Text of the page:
Hypothyroidism in dogs: know the causes of the disease and how to identify it

Hypothyroidism in dogs: know the causes of the disease and how to identify it

Diagnosis is most common around 5-6 years of age (Photo: Pxhere/advertisement/CreativeCommons)

Canine hypothyroidism is an endocrine disease caused by a deficiency in thyroid hormones. Known as T3 and T4, they are very important for various metabolic processes in the body.

The disease can occur naturally, due to lymphocytic thyroiditis or thyroid atrophy, or due to the use of certain medications, the former being the most common form. It is also possible that hypothyroidism is congenital, but it is rarer.

A deficiency of these hormones can lead to skin disorders, weakness, increased cholesterol and triglycerides, and anemia. That’s why it’s important for guardians to take animals to the vet whenever they notice anything different.

“Hypothyroidism causes a reduction in metabolism as a whole and will affect the functioning of all organs to a greater or lesser extent,” he explains. Hilka Fatima Friesian Mendes Nevesveterinarian specializing in dog and cat endocrinology.

The most common symptoms that are easily identified by guardians are hair loss, skin lesions, lethargy, lack of interest in activities, and weight gain. “In some cases, it is possible to notice the so-called ‘tragic face’, resulting from swelling of the facial region, and ‘rat tail’, when the dog’s tail is hairless, resembling that of a rodent,” he says. . Jessica Abatzoglou Magnoveterinarian qualified in homeopathy.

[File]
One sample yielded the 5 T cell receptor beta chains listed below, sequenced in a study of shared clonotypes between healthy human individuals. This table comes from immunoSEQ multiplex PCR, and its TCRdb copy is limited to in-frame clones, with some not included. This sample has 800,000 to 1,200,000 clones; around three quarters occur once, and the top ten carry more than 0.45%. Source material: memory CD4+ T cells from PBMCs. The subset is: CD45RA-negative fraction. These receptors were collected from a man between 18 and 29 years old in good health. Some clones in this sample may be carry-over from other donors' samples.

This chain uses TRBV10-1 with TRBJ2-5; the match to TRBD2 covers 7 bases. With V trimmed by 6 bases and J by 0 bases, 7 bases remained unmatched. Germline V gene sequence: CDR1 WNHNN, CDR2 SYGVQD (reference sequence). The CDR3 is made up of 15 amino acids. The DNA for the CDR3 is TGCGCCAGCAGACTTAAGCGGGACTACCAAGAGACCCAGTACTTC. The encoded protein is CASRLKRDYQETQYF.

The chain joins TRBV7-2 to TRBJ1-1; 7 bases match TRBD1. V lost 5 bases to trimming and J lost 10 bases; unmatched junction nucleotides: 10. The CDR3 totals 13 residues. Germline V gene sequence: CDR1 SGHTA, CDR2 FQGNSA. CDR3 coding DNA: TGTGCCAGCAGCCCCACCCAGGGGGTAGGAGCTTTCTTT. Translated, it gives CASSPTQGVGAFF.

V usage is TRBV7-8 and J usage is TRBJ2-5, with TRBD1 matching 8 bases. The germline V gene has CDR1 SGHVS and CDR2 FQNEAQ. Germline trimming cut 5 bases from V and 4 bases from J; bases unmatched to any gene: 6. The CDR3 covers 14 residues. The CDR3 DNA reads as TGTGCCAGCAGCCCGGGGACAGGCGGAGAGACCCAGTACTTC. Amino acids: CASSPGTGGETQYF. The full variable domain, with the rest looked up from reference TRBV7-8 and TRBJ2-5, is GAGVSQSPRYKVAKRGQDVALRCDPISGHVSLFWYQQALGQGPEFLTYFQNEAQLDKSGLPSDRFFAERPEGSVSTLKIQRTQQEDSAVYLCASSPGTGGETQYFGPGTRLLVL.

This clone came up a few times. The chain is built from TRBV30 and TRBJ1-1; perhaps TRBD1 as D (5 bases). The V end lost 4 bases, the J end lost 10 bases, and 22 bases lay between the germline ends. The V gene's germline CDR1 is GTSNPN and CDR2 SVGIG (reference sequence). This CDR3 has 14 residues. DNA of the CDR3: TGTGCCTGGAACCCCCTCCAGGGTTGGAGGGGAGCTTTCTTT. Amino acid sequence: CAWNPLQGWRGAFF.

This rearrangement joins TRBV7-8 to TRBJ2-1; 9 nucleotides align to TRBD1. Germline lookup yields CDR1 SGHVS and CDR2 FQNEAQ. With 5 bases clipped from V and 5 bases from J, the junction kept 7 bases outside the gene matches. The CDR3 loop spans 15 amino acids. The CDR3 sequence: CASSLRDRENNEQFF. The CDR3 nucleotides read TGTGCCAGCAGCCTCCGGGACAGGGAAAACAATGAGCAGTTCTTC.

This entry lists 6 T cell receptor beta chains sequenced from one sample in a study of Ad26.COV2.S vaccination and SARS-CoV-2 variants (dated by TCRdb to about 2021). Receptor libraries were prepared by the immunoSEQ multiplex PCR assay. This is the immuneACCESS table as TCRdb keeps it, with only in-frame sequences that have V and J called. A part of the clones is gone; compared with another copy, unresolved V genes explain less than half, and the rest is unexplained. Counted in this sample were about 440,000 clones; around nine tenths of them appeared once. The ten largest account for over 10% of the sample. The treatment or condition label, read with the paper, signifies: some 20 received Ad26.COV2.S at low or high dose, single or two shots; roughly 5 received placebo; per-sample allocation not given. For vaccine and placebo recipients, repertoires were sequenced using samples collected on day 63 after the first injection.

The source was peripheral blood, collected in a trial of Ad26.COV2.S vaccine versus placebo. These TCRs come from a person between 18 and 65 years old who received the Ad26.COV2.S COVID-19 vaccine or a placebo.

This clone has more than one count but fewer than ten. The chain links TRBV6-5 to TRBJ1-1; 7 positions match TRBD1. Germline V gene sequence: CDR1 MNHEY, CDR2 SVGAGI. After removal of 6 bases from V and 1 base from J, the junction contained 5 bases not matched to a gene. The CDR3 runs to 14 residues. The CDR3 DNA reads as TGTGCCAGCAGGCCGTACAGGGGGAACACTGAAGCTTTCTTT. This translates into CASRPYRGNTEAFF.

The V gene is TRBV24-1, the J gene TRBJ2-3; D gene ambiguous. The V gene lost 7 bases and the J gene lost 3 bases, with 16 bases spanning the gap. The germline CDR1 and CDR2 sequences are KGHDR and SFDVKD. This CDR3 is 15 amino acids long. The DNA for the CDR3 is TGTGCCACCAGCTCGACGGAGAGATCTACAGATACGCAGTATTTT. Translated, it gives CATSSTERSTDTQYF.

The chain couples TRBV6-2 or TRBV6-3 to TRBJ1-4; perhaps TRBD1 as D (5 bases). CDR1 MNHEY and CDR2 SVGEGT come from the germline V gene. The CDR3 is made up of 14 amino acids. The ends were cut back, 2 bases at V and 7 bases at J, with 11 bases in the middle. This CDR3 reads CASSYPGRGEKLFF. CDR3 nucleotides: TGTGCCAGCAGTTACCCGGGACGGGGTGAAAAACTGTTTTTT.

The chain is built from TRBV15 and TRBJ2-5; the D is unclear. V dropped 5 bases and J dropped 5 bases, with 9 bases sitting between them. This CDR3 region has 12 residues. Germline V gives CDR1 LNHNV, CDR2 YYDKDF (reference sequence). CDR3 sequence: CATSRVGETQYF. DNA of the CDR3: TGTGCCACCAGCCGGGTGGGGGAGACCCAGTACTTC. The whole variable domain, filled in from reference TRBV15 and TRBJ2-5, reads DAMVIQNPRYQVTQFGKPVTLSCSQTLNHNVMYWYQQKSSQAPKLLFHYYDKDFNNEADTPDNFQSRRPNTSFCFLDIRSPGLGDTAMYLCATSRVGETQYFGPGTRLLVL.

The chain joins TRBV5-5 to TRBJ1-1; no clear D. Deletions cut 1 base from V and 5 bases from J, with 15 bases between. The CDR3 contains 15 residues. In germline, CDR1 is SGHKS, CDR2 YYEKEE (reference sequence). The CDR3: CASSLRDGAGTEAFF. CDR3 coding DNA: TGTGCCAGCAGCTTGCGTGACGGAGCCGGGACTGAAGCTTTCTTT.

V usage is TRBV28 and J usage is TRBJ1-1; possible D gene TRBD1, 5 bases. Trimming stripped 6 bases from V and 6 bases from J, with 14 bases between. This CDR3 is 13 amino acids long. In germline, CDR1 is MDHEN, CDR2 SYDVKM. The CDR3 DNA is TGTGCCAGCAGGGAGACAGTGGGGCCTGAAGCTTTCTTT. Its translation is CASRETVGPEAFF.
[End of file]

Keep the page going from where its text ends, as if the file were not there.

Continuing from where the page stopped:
The treatment is through the replacement of hormones which bring the body back into balance (Picture: Pxhere/disclosure/CreativeCommons)

The treatment is done through hormone replacement, which brings the body back into balance (Photo: Pxhere/disclosure/CreativeCommons)

Diagnosis is made by hormone testing (in dogs, free T4 is expected to be identified by reduced dialysis and elevated TSH). In addition, in animals with the disease, it is common to observe anemia, increased cholesterol, changes in the liver and gallbladder in blood tests and ultrasounds. The most predisposed breeds are the golden retriever, the dachshund, the cocker spaniel, the rottweiller, the beagle and the labrador.

The treatment is relatively simple, carried out by hormone replacement, and generally lasts the life of the animal. According to Hilka, this problem requires follow-up by a veterinarian – there are professionals specialized in the endocrine field – it involves periodic clinical reassessments, general blood tests and hormonal control of serum levothyroxine (thyroid hormone present in the blood).

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